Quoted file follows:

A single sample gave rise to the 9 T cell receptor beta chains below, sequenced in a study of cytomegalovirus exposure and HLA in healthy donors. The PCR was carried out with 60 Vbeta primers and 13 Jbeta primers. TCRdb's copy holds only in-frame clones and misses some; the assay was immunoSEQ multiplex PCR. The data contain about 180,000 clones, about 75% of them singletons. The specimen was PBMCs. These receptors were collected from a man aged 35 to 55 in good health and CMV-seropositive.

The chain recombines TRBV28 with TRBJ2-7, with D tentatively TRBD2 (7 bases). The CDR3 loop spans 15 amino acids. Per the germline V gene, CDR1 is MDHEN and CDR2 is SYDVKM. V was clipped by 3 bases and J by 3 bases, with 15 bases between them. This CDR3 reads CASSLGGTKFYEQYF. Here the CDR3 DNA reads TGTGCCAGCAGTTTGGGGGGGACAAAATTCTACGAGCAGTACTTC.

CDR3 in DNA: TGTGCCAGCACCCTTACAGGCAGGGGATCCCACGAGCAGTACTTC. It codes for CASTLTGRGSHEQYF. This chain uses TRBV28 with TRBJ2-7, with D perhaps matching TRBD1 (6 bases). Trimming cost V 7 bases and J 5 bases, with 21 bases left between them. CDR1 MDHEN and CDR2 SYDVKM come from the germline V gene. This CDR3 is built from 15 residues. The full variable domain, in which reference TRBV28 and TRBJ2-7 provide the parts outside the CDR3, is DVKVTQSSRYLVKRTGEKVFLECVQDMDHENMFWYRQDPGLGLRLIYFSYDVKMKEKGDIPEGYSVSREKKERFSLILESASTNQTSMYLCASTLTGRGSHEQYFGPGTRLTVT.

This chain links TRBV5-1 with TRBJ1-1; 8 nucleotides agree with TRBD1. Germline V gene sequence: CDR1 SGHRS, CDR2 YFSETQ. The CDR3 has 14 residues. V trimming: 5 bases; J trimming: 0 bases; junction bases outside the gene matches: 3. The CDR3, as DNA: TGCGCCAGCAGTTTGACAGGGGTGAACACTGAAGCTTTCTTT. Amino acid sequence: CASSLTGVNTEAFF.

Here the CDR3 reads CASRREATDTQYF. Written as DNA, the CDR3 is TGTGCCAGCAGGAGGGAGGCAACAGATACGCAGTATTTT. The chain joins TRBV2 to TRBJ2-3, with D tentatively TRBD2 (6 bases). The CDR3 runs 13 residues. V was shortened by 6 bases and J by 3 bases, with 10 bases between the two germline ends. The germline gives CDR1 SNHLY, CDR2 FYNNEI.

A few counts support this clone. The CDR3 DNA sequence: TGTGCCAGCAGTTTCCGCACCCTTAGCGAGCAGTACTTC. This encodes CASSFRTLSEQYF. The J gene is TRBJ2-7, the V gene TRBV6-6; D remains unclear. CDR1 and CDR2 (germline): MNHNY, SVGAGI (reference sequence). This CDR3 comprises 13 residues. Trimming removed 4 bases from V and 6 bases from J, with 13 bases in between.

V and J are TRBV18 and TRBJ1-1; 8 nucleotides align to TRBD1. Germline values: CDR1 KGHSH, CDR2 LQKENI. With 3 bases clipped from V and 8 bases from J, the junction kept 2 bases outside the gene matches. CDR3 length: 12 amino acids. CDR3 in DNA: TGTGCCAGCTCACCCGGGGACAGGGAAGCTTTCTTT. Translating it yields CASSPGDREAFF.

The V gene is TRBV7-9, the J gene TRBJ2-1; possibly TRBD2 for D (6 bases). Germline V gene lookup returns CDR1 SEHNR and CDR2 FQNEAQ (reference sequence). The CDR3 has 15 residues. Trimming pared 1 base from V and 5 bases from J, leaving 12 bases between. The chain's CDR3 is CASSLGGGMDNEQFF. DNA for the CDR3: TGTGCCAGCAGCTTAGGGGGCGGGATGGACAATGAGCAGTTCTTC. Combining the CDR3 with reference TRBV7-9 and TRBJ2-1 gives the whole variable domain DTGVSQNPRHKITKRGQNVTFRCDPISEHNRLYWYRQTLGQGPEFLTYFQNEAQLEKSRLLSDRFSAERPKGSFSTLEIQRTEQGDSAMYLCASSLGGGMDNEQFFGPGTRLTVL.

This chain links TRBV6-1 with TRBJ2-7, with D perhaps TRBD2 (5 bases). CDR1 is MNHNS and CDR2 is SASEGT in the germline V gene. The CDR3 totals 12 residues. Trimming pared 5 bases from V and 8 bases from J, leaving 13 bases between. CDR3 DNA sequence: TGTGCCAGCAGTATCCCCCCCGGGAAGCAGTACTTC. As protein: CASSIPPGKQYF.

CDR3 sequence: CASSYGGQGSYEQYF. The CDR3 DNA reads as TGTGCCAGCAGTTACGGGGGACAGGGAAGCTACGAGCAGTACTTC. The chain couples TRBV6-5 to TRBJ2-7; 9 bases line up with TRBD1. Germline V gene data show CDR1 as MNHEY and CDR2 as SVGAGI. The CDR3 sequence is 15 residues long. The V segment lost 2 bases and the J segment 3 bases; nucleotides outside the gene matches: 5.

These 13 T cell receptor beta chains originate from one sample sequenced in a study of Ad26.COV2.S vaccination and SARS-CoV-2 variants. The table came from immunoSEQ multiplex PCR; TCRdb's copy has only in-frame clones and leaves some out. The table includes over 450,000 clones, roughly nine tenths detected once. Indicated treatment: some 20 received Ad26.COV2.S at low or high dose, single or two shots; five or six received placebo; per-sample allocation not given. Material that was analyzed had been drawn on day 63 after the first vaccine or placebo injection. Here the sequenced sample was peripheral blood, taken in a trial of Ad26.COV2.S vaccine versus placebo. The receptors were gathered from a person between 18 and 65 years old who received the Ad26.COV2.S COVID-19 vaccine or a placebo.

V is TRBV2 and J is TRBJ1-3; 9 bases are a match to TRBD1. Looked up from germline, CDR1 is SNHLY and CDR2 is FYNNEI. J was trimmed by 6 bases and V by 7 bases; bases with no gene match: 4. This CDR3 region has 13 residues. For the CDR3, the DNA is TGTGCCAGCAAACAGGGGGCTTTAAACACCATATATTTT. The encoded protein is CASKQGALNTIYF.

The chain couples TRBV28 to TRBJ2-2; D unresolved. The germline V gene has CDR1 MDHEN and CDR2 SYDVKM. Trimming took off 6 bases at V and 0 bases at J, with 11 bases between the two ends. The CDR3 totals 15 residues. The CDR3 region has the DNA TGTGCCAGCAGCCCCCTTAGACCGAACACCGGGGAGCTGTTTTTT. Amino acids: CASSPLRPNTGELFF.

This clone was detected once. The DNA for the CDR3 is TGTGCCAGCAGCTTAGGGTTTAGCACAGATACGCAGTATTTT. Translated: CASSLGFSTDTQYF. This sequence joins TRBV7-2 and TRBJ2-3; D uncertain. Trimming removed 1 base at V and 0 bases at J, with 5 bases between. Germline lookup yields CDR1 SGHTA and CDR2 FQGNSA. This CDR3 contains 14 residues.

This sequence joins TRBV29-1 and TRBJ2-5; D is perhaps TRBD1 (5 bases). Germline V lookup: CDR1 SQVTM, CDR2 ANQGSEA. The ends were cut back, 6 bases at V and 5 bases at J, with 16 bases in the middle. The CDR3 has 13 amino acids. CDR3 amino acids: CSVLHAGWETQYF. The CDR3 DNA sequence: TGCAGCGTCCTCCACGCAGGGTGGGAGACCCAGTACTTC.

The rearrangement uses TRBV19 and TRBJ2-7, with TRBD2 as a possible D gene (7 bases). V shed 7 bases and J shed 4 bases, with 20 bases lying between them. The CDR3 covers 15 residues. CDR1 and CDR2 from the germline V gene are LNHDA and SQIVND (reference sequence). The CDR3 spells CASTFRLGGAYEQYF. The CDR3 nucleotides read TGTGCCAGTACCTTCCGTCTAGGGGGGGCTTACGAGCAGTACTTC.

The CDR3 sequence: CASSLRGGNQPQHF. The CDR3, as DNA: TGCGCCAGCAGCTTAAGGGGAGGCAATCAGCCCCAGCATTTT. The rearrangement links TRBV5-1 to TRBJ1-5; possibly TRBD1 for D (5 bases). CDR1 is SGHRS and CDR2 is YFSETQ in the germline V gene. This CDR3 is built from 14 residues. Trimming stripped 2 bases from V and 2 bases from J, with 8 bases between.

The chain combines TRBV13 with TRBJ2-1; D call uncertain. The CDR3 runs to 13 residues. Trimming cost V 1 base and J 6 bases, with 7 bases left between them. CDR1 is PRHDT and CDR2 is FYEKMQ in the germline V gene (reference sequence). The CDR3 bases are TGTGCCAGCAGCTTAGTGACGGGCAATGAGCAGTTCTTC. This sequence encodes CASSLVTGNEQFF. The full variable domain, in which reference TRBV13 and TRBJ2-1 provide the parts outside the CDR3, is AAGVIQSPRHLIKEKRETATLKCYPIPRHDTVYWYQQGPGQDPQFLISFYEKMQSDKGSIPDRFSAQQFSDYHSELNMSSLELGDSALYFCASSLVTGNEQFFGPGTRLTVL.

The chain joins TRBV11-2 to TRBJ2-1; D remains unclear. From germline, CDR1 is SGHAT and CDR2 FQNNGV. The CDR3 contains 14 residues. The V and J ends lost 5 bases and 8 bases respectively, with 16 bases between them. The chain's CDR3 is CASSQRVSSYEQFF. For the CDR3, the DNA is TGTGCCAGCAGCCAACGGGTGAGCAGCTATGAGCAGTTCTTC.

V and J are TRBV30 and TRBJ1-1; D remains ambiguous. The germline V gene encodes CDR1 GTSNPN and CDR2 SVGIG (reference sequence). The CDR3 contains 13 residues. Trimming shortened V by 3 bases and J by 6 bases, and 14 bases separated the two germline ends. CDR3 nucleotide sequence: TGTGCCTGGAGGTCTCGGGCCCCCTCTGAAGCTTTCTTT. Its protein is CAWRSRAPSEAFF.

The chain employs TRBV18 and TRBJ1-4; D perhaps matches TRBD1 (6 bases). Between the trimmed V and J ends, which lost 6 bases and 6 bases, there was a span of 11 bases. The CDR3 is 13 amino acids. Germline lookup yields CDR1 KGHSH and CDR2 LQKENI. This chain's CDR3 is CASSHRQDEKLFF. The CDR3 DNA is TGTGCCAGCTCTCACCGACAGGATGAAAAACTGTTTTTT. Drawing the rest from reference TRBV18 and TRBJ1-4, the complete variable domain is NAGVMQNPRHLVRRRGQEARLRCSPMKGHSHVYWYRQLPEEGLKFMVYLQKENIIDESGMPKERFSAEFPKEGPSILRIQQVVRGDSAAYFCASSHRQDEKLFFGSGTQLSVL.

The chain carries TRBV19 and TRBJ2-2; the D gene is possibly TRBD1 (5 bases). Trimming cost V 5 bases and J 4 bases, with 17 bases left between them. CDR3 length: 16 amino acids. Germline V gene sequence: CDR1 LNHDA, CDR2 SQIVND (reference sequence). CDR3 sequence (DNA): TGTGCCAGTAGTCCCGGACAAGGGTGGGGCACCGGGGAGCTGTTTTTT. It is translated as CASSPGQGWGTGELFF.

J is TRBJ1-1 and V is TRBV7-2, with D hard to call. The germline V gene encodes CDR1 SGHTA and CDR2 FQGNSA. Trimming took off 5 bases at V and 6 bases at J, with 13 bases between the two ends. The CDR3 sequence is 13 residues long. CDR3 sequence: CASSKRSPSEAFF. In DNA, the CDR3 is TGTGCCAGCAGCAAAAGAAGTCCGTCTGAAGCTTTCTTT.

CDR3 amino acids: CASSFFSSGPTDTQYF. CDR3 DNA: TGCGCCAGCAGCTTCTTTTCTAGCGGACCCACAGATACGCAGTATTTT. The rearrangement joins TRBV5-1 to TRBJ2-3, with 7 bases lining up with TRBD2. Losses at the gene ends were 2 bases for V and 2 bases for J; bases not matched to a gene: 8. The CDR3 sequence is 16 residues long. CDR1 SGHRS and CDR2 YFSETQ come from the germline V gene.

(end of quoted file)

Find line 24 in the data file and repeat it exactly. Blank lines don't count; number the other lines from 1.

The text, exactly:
CDR3 amino acids: CASSFFSSGPTDTQYF. CDR3 DNA: TGCGCCAGCAGCTTCTTTTCTAGCGGACCCACAGATACGCAGTATTTT. The rearrangement joins TRBV5-1 to TRBJ2-3, with 7 bases lining up with TRBD2. Losses at the gene ends were 2 bases for V and 2 bases for J; bases not matched to a gene: 8. The CDR3 sequence is 16 residues long. CDR1 SGHRS and CDR2 YFSETQ come from the germline V gene.